Evans, Kevin, Burdge, Graham C., Wootton, Stephen A., Clark, Mo L. and Frayn, Keith N.
Regulation of dietary fatty acid entrapment in subcutaneous adipose tissue and skeletal muscle.
Diabetes, 51, (9), . (doi:10.2337/diabetes.51.9.2684).
Using stable isotopic labeling of dietary fatty acids in conjunction with arteriovenous difference measurements, we have assessed the regulation of lipoprotein lipase-derived fatty acid entrapment in subcutaneous adipose tissue and forearm muscle in healthy subjects in the postprandial state. Eight volunteers fasted overnight and were then given a mixed meal containing [ 1-13C]palmitic acid and [1-13C]oleic acid. At baseline and for 6 h after the meal, blood samples were obtained from an arterialized hand vein and veins draining subcutaneous abdominal adipose tissue and forearm muscle, and arteriovenous differences were calculated.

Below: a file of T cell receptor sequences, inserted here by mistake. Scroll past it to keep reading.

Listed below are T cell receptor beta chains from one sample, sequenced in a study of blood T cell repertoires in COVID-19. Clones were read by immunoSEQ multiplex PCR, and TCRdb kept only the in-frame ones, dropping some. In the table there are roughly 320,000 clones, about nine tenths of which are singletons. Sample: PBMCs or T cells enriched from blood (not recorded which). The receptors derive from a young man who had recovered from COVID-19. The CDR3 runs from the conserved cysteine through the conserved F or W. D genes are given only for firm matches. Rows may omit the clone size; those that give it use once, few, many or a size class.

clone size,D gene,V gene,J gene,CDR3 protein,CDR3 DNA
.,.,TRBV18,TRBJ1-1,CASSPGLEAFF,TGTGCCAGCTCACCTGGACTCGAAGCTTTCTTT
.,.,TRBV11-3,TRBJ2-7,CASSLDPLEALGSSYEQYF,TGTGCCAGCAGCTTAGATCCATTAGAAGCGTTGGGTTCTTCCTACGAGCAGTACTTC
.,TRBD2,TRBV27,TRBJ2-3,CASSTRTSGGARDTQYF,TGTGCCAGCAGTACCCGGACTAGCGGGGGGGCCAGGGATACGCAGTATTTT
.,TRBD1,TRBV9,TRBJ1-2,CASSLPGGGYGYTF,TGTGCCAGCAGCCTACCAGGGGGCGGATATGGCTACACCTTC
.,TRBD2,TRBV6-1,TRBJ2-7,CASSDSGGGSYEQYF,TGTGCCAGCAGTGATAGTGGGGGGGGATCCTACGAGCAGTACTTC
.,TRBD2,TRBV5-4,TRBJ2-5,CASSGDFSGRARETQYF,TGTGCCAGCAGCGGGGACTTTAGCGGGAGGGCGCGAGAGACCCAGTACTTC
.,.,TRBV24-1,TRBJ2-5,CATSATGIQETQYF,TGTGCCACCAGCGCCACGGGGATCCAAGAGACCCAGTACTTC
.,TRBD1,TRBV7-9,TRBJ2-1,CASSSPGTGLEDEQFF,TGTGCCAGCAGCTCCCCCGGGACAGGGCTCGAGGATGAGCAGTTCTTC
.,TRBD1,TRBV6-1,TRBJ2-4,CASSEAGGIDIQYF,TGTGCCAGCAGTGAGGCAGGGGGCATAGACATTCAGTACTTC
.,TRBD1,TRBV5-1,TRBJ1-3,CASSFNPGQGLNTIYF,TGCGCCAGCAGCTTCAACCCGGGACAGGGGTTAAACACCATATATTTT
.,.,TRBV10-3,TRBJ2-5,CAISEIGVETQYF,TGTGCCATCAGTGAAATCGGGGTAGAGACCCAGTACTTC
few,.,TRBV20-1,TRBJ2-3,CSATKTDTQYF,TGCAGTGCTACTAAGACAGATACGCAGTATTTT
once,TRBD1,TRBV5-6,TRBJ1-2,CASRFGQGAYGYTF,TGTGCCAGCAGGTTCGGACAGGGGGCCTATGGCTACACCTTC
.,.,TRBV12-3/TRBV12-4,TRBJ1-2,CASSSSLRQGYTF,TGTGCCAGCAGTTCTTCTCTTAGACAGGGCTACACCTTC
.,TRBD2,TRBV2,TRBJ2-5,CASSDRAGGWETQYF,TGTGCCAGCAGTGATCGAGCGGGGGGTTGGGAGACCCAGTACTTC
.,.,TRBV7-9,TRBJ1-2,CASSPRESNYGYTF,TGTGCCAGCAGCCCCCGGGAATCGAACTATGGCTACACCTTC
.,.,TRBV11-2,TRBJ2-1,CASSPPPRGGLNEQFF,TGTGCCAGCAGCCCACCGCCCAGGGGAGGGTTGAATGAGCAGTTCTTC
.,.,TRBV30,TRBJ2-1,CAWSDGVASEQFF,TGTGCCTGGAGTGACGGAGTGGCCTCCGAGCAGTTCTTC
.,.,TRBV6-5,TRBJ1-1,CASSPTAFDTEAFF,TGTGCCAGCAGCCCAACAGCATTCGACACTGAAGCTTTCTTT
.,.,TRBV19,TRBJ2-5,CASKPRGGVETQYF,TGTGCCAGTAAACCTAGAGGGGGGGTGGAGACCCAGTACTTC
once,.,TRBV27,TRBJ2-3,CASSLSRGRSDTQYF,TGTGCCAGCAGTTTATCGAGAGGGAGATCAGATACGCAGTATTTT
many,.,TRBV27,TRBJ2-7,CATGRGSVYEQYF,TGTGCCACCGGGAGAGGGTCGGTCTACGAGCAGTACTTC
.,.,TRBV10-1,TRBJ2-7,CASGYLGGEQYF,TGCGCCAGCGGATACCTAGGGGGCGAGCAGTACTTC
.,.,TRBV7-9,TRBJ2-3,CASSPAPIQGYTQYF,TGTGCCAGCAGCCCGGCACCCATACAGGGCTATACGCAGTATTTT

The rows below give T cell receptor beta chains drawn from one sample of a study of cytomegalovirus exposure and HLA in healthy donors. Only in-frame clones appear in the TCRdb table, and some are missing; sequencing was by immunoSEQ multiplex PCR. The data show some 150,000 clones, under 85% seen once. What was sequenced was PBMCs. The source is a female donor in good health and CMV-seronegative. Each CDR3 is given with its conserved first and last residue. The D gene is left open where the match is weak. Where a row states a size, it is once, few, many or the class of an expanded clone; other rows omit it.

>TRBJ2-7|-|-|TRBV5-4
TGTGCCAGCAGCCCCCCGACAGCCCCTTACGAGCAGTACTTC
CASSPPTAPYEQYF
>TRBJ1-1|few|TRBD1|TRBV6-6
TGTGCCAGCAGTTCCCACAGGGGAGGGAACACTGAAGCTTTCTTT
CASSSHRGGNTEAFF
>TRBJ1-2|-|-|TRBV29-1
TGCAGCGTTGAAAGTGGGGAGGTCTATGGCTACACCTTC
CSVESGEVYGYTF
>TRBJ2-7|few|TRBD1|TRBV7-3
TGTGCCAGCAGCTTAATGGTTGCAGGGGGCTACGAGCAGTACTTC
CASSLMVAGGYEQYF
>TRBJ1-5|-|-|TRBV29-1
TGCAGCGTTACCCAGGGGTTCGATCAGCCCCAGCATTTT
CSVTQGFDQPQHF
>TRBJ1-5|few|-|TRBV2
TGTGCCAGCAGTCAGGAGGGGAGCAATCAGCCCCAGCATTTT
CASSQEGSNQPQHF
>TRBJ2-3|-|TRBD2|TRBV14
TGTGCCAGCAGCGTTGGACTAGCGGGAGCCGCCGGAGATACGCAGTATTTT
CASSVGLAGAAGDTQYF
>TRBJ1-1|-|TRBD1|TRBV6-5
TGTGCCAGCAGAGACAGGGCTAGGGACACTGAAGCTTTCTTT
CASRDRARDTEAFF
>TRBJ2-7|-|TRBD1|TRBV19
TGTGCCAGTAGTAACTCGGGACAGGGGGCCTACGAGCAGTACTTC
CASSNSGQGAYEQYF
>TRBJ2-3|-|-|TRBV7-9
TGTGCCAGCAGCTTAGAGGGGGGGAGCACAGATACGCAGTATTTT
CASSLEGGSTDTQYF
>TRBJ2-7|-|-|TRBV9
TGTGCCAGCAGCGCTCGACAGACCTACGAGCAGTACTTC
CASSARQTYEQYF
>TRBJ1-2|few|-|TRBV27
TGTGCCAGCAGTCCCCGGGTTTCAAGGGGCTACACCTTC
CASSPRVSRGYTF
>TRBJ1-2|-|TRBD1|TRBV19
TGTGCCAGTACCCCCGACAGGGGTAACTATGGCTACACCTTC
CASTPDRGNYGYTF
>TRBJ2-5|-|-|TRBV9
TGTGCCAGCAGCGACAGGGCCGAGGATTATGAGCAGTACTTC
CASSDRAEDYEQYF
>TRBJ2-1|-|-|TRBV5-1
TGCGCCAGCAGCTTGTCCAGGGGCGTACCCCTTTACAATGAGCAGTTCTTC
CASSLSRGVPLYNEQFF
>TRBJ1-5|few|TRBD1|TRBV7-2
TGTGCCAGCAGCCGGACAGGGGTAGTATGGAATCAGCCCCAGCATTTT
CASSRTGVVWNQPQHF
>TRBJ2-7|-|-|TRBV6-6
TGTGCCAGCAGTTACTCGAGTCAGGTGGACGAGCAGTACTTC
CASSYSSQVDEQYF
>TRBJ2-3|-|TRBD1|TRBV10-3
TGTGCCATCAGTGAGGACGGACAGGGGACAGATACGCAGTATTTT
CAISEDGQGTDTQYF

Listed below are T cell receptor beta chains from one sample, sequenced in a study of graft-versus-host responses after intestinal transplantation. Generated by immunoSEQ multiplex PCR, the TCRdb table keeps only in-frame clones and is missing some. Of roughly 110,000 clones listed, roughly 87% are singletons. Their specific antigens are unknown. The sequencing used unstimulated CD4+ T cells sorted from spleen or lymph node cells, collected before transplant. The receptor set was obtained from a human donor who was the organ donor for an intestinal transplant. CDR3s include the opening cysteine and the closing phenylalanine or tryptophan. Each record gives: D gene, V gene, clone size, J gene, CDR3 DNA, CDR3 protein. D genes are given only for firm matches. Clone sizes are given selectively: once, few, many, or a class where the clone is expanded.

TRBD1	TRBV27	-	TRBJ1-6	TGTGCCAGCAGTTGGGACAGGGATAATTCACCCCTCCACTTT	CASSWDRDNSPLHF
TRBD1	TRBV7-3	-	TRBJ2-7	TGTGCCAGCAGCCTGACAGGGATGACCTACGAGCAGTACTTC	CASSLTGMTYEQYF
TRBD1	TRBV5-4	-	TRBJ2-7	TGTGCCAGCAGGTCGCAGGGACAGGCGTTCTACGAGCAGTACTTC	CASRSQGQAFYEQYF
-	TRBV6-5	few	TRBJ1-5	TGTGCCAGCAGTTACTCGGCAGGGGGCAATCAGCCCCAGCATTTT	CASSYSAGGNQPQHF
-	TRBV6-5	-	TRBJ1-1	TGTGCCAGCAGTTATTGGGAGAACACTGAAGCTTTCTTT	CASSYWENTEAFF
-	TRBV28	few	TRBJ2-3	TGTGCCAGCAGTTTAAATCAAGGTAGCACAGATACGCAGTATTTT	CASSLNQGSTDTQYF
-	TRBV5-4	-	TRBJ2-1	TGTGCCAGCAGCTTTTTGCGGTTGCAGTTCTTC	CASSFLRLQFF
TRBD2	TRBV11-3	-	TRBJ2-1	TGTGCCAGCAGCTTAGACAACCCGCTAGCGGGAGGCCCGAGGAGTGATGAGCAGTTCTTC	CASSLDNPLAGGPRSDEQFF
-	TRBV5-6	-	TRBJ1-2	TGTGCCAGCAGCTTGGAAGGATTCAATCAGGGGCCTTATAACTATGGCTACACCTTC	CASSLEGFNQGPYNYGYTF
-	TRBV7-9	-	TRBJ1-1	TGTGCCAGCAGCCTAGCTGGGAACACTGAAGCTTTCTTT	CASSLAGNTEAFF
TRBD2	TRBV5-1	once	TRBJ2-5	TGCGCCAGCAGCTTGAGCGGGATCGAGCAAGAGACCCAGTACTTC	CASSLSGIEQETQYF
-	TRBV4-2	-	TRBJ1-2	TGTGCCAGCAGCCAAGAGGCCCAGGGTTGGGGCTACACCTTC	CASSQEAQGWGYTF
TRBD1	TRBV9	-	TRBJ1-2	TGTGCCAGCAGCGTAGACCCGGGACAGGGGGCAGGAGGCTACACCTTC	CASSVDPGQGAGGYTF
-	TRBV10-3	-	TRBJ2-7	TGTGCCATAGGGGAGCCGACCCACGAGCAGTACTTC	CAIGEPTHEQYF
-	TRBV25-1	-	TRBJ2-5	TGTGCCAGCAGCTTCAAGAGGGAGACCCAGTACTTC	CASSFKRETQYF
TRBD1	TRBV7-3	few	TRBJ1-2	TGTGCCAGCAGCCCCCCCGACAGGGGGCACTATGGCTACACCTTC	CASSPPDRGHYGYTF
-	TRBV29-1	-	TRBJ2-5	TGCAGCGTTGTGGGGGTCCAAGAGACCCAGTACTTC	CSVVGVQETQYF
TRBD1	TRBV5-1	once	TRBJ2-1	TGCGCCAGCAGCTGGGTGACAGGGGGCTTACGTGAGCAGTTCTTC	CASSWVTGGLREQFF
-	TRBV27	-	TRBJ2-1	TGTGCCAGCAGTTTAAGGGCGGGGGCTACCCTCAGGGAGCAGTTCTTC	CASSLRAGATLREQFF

Entrapment of labeled fatty acids released by circulating triacylglycerol hydrolysis was close to 100% at 60 min, decreasing to 10–30% by 360 min. Entrapment of labeled fatty acids in forearm muscle was >100% and did not change with time. This study shows that entrapment of dietary fatty acids in adipose tissue in the postprandial period is a highly regulated process (varying with time) and that this can be studied in humans using stable isotope- labeled fatty acids in combination with measurement of appropriate arteriovenous differences. Also, fatty acid trapping in skeletal muscle is fundamentally different from that in adipose tissue, in that all the fatty acids released by lipoprotein lipase in skeletal muscle are taken up by the tissue.
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